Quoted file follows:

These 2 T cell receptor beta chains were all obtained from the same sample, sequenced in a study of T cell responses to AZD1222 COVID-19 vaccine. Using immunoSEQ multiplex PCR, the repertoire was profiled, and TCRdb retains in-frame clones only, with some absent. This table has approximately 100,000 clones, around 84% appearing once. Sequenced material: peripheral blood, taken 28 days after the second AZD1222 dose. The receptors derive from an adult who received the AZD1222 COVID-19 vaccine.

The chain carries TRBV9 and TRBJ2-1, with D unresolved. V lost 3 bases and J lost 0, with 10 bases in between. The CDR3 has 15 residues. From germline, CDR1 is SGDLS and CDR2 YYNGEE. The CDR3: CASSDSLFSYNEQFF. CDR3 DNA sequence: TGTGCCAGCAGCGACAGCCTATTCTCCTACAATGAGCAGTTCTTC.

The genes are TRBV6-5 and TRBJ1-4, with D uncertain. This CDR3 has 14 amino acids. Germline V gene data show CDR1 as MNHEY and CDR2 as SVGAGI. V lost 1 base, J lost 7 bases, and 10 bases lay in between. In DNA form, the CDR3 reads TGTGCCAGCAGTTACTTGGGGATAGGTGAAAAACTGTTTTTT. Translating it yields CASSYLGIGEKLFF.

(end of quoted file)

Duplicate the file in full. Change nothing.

These 2 T cell receptor beta chains were all obtained from the same sample, sequenced in a study of T cell responses to AZD1222 COVID-19 vaccine. Using immunoSEQ multiplex PCR, the repertoire was profiled, and TCRdb retains in-frame clones only, with some absent. This table has approximately 100,000 clones, around 84% appearing once. Sequenced material: peripheral blood, taken 28 days after the second AZD1222 dose. The receptors derive from an adult who received the AZD1222 COVID-19 vaccine.

The chain carries TRBV9 and TRBJ2-1, with D unresolved. V lost 3 bases and J lost 0, with 10 bases in between. The CDR3 has 15 residues. From germline, CDR1 is SGDLS and CDR2 YYNGEE. The CDR3: CASSDSLFSYNEQFF. CDR3 DNA sequence: TGTGCCAGCAGCGACAGCCTATTCTCCTACAATGAGCAGTTCTTC.

The genes are TRBV6-5 and TRBJ1-4, with D uncertain. This CDR3 has 14 amino acids. Germline V gene data show CDR1 as MNHEY and CDR2 as SVGAGI. V lost 1 base, J lost 7 bases, and 10 bases lay in between. In DNA form, the CDR3 reads TGTGCCAGCAGTTACTTGGGGATAGGTGAAAAACTGTTTTTT. Translating it yields CASSYLGIGEKLFF.